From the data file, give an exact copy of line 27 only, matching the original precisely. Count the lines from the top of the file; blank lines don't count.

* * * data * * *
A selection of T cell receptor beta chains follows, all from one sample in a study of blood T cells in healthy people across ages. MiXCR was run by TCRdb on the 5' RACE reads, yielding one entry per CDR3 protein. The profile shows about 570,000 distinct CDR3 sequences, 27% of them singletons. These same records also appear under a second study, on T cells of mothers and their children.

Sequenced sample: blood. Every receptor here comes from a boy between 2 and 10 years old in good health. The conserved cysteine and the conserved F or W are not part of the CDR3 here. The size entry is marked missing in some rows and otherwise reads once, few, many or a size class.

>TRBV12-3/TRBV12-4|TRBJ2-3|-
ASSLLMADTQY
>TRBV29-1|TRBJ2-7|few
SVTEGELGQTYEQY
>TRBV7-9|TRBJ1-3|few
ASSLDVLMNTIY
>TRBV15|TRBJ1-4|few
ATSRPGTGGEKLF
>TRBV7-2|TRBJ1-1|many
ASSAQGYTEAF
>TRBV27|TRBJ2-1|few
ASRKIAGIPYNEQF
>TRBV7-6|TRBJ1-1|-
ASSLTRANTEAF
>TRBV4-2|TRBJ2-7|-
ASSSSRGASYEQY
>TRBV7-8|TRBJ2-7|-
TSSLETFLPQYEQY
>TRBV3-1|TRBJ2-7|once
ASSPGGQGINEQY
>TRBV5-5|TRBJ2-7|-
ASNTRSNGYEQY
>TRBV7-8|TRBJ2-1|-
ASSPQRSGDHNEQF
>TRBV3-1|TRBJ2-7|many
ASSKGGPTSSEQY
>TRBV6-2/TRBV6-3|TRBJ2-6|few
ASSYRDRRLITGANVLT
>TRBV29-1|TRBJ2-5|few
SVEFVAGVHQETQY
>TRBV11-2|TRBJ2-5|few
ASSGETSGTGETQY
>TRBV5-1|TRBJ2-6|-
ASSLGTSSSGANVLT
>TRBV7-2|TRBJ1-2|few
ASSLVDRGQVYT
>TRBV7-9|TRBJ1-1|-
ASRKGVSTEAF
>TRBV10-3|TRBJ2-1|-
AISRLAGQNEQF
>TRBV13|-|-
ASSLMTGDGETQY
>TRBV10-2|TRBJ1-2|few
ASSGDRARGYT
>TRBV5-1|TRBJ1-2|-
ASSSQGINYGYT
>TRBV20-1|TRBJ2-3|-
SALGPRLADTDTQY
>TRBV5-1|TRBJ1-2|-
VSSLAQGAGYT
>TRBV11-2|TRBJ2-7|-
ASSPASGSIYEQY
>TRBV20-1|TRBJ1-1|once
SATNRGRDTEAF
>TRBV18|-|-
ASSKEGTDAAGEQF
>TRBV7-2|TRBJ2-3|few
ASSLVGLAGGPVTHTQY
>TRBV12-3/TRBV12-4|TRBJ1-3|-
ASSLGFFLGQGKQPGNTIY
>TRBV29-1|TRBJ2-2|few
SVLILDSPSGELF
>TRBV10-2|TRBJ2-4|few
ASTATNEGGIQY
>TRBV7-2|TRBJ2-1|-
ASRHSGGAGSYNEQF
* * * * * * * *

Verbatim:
>TRBV3-1|TRBJ2-7|many